Very recently, the generalized two-component Hunter-Saxton system was studied [1012]. Moon and Liu [10] studied the wave-breaking phenomena and global existence for (3). Moon [11] determined the existence of solitary wave solutions for and classified the solitary waves for . The existence of peaked solitary waves for was shown. The wave-breaking criterion and local well-posedness were studied in [12].

In this paper, we investigated the following generalized two-component Hunter-Saxton system: Obviously, system (4) becomes system (2) when . We will prove the existence of different kinds of travelling wave of (4) and give some new exact travelling solutions using the approach of dynamical system [1317].

Using the following independent variable transformation: where is the wave speed, and substituting (5) into (4), we obtain where “ ” is the derivative with respect to .

Integrating equations of (6) once with respect to , respectively, and setting the integral constants that are both , we have The second equation of (7) becomes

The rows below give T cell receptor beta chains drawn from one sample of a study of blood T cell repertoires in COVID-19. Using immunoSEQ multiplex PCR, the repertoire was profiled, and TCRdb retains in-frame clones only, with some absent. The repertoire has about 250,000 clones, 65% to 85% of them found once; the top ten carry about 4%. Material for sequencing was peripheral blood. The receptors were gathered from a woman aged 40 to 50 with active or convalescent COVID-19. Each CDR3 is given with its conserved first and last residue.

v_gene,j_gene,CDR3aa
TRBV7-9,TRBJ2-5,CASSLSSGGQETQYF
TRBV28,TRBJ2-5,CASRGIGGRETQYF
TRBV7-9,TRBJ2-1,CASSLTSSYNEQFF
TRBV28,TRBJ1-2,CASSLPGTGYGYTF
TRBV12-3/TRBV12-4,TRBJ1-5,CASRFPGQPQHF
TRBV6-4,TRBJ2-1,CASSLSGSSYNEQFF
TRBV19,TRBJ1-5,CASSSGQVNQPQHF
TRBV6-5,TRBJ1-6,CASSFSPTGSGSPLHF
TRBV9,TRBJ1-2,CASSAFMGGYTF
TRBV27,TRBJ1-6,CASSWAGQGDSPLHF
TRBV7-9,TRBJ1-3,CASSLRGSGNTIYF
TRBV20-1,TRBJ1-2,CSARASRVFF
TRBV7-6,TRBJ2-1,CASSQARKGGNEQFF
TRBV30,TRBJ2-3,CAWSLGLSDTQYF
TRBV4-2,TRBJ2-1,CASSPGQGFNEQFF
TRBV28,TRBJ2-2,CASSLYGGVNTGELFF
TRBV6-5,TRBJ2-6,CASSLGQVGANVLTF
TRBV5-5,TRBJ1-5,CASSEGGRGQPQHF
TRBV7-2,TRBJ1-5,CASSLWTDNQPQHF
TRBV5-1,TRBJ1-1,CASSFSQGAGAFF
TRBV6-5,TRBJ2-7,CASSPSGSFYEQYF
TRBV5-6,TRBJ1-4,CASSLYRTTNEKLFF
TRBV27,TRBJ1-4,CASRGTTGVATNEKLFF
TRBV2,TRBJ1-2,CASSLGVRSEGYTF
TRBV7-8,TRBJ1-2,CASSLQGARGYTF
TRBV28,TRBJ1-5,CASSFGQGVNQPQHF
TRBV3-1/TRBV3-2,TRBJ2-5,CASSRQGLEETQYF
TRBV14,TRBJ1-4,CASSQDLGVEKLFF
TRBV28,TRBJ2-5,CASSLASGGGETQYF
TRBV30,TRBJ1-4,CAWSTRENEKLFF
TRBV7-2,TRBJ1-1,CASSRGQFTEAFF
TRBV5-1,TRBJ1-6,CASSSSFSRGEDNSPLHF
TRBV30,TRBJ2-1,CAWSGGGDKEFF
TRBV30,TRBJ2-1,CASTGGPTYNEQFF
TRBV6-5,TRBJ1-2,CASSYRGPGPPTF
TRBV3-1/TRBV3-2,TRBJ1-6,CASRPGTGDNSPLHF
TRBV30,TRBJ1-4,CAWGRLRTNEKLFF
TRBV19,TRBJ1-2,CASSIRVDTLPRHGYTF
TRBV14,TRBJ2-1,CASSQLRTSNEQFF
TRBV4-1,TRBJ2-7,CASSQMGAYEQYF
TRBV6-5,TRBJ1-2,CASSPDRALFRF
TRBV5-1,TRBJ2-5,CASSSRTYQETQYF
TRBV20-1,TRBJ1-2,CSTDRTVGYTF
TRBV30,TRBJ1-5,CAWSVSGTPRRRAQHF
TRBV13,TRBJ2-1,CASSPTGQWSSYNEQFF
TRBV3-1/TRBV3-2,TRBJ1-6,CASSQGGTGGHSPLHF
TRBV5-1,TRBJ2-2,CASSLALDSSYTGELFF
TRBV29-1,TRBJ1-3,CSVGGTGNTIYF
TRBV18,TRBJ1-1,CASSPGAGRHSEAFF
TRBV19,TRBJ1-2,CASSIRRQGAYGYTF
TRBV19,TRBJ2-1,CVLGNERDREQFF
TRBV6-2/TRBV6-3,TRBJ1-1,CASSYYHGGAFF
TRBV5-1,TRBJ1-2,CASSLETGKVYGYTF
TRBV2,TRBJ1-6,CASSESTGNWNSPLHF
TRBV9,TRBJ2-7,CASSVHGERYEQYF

Substituting (8) into the first equation of (7) yields

Letting , we get the following planar dynamical system:

The rest of this paper is organized as follows. In Section 2, we discuss the bifurcation sets and phase portraits of system (10), where explicit parametric conditions will be derived. In Section 3, we give all possible exact periodic wave, solitary wave, and blow-up wave solutions of system (4). A short conclusion will be given in Section 4.

2. Bifurcation Sets and Phase Portraits of System (10)

Using the transformation , it carries (10) into the Hamiltonian system: with the following first integral:

For a fixed , the level curve defined by (12) determines a set of invariant curves of system (11) which contains different branches of curves. As is varied, it defines different families of orbits of (11) with different dynamical behaviors.